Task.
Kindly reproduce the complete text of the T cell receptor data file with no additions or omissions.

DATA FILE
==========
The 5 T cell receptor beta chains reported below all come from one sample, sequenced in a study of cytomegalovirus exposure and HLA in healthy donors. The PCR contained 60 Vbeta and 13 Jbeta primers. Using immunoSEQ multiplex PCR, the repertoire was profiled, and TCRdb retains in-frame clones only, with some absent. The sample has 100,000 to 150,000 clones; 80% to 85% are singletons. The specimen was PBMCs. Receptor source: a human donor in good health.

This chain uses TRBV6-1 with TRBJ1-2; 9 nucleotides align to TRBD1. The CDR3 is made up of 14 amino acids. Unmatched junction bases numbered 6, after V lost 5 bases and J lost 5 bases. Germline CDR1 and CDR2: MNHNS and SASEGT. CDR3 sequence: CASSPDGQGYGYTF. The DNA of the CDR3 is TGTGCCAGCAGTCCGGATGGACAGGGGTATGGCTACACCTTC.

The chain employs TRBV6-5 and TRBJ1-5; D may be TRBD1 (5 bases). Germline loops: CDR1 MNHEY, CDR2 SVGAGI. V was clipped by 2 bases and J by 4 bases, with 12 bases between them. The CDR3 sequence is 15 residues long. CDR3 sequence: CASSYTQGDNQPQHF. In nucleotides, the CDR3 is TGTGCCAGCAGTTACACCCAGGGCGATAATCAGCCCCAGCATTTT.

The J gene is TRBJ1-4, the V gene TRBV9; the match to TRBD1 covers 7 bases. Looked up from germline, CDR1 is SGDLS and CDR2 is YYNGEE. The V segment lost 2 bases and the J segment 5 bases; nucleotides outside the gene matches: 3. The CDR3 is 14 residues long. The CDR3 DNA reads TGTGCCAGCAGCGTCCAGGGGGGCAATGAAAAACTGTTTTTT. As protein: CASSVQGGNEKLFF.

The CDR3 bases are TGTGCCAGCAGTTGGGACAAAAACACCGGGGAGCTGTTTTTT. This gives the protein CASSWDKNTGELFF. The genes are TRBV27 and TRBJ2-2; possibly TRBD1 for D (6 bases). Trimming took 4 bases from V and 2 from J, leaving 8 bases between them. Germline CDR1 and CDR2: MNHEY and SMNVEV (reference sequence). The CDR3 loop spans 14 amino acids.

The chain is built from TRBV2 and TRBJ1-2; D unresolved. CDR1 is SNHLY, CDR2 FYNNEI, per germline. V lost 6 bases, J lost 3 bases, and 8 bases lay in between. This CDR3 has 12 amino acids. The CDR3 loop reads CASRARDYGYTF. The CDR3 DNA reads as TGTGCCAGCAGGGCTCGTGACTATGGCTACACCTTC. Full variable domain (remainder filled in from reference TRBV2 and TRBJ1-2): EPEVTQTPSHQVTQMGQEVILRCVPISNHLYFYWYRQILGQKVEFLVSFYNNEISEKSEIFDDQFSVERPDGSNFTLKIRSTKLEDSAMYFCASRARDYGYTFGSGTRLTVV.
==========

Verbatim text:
The 5 T cell receptor beta chains reported below all come from one sample, sequenced in a study of cytomegalovirus exposure and HLA in healthy donors. The PCR contained 60 Vbeta and 13 Jbeta primers. Using immunoSEQ multiplex PCR, the repertoire was profiled, and TCRdb retains in-frame clones only, with some absent. The sample has 100,000 to 150,000 clones; 80% to 85% are singletons. The specimen was PBMCs. Receptor source: a human donor in good health.

This chain uses TRBV6-1 with TRBJ1-2; 9 nucleotides align to TRBD1. The CDR3 is made up of 14 amino acids. Unmatched junction bases numbered 6, after V lost 5 bases and J lost 5 bases. Germline CDR1 and CDR2: MNHNS and SASEGT. CDR3 sequence: CASSPDGQGYGYTF. The DNA of the CDR3 is TGTGCCAGCAGTCCGGATGGACAGGGGTATGGCTACACCTTC.

The chain employs TRBV6-5 and TRBJ1-5; D may be TRBD1 (5 bases). Germline loops: CDR1 MNHEY, CDR2 SVGAGI. V was clipped by 2 bases and J by 4 bases, with 12 bases between them. The CDR3 sequence is 15 residues long. CDR3 sequence: CASSYTQGDNQPQHF. In nucleotides, the CDR3 is TGTGCCAGCAGTTACACCCAGGGCGATAATCAGCCCCAGCATTTT.

The J gene is TRBJ1-4, the V gene TRBV9; the match to TRBD1 covers 7 bases. Looked up from germline, CDR1 is SGDLS and CDR2 is YYNGEE. The V segment lost 2 bases and the J segment 5 bases; nucleotides outside the gene matches: 3. The CDR3 is 14 residues long. The CDR3 DNA reads TGTGCCAGCAGCGTCCAGGGGGGCAATGAAAAACTGTTTTTT. As protein: CASSVQGGNEKLFF.

The CDR3 bases are TGTGCCAGCAGTTGGGACAAAAACACCGGGGAGCTGTTTTTT. This gives the protein CASSWDKNTGELFF. The genes are TRBV27 and TRBJ2-2; possibly TRBD1 for D (6 bases). Trimming took 4 bases from V and 2 from J, leaving 8 bases between them. Germline CDR1 and CDR2: MNHEY and SMNVEV (reference sequence). The CDR3 loop spans 14 amino acids.

The chain is built from TRBV2 and TRBJ1-2; D unresolved. CDR1 is SNHLY, CDR2 FYNNEI, per germline. V lost 6 bases, J lost 3 bases, and 8 bases lay in between. This CDR3 has 12 amino acids. The CDR3 loop reads CASRARDYGYTF. The CDR3 DNA reads as TGTGCCAGCAGGGCTCGTGACTATGGCTACACCTTC. Full variable domain (remainder filled in from reference TRBV2 and TRBJ1-2): EPEVTQTPSHQVTQMGQEVILRCVPISNHLYFYWYRQILGQKVEFLVSFYNNEISEKSEIFDDQFSVERPDGSNFTLKIRSTKLEDSAMYFCASRARDYGYTFGSGTRLTVV.